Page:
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iAMES: An inexpensive, Automated Methane Ebullition Sensor

Maher, Damien T, Drexl, Michael, Tait, Douglas R, Johnston, Scott G, Jeffrey, Luke C
Environmental science & technology 2019 v.53 no.11 pp. 6420-6426
aquatic environment, automation, batteries, global methane budget, lakes, methane, sensors (equipment), thermal conductivity, uncertainty, wetlands, United States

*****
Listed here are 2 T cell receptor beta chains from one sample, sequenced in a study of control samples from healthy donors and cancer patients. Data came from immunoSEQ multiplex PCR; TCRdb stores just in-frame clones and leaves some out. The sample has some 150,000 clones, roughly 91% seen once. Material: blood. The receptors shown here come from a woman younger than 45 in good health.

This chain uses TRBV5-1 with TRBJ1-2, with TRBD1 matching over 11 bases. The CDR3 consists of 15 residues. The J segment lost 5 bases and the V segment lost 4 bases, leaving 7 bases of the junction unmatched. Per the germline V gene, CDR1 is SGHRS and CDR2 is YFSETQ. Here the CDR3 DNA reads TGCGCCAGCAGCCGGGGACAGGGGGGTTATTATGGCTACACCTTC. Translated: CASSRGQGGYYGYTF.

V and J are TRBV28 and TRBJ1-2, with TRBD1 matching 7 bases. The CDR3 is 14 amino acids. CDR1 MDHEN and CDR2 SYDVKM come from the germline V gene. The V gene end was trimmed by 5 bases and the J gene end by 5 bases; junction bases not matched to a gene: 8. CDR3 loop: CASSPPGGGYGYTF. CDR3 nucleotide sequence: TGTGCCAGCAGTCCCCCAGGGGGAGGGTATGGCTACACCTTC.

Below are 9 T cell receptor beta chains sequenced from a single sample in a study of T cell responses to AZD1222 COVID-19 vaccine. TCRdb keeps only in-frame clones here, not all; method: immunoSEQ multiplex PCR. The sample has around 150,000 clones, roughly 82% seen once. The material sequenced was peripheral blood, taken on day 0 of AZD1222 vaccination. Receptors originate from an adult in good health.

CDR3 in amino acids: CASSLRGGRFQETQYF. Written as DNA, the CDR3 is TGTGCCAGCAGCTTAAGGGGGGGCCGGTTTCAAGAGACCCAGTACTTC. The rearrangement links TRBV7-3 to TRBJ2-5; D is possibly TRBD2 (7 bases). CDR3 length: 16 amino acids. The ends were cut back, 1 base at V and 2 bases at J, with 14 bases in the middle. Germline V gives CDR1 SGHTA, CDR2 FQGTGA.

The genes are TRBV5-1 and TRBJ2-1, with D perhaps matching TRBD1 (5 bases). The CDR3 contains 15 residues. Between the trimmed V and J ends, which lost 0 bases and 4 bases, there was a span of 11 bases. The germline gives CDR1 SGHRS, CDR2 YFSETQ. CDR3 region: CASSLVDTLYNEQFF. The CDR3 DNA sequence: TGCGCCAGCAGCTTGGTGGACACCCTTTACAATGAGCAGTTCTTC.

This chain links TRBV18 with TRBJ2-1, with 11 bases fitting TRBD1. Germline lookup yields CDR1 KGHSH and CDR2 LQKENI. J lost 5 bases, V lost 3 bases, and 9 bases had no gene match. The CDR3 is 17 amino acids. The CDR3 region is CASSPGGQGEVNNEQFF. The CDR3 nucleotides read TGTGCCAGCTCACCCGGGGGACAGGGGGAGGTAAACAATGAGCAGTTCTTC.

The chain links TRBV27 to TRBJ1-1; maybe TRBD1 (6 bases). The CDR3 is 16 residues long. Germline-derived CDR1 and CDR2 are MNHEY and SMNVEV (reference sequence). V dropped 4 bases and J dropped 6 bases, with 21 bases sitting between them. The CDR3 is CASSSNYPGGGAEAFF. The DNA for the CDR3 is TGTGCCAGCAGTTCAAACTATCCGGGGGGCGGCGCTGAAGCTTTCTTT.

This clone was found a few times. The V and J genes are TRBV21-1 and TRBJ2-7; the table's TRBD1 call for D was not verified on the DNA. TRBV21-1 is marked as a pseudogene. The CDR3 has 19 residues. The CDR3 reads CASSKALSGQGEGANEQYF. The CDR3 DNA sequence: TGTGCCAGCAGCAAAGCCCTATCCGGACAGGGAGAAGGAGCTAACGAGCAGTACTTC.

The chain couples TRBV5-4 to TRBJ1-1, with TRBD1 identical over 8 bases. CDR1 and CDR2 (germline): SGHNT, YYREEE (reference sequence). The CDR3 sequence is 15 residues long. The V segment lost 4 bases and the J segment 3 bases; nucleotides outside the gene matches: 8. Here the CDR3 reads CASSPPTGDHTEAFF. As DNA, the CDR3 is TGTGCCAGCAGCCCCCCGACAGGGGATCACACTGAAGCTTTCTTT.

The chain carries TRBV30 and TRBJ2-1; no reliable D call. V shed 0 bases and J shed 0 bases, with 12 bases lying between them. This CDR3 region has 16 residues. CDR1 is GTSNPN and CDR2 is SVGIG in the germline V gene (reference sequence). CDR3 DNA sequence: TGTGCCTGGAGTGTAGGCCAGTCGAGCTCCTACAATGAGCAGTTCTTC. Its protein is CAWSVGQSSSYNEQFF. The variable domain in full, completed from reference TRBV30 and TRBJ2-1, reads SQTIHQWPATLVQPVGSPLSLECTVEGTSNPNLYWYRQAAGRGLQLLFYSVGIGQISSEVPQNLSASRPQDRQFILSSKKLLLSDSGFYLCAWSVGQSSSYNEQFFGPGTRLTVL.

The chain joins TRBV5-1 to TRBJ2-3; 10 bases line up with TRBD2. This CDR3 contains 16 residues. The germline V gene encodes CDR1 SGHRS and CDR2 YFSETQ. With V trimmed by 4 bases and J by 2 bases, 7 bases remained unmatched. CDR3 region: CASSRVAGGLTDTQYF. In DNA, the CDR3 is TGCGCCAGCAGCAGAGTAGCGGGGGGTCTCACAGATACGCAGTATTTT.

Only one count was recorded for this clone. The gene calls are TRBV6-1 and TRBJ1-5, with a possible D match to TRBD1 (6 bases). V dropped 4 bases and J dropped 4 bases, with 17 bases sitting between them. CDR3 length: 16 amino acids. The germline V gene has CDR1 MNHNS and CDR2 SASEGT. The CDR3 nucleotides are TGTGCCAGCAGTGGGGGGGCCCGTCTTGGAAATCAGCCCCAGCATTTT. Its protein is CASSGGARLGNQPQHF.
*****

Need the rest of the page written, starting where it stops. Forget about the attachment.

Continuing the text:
Atmospheric concentrations of methane have increased ∼2.4 fold since the industrial revolution with wetlands and inland waters representing the largest source of methane to the atmosphere. Substantial uncertainties remain in global methane budgets, due in part to the lack of adequate techniques and detailed measurements to assess ebullition in aquatic environments. Here, we present details of a low cost (∼$120 US per unit) ebullition sensor that autonomously logs both volumetric ebullition rate and methane concentrations. The sensor combines a traditional funnel bubble trap with an Arduino logger, a pressure sensor, thermal conductivity methane sensor, and a solenoid valve. Powered by three AA batteries, the sensor can measure autonomously for three months when programmed for a sampling frequency of 30 min. For field testing, four sensors were deployed for six weeks in a small lake. While ebullition was spatially and temporally variable, a distinct diurnal trend was observed with the highest rates from mid-morning to early afternoon. Ebullition rates were similar for all four sensors when integrated over the sampling period. The widespread deployment of low cost automated ebullition sensors such as the iAMES described here will help constrain one of the largest uncertainties in the global methane budget.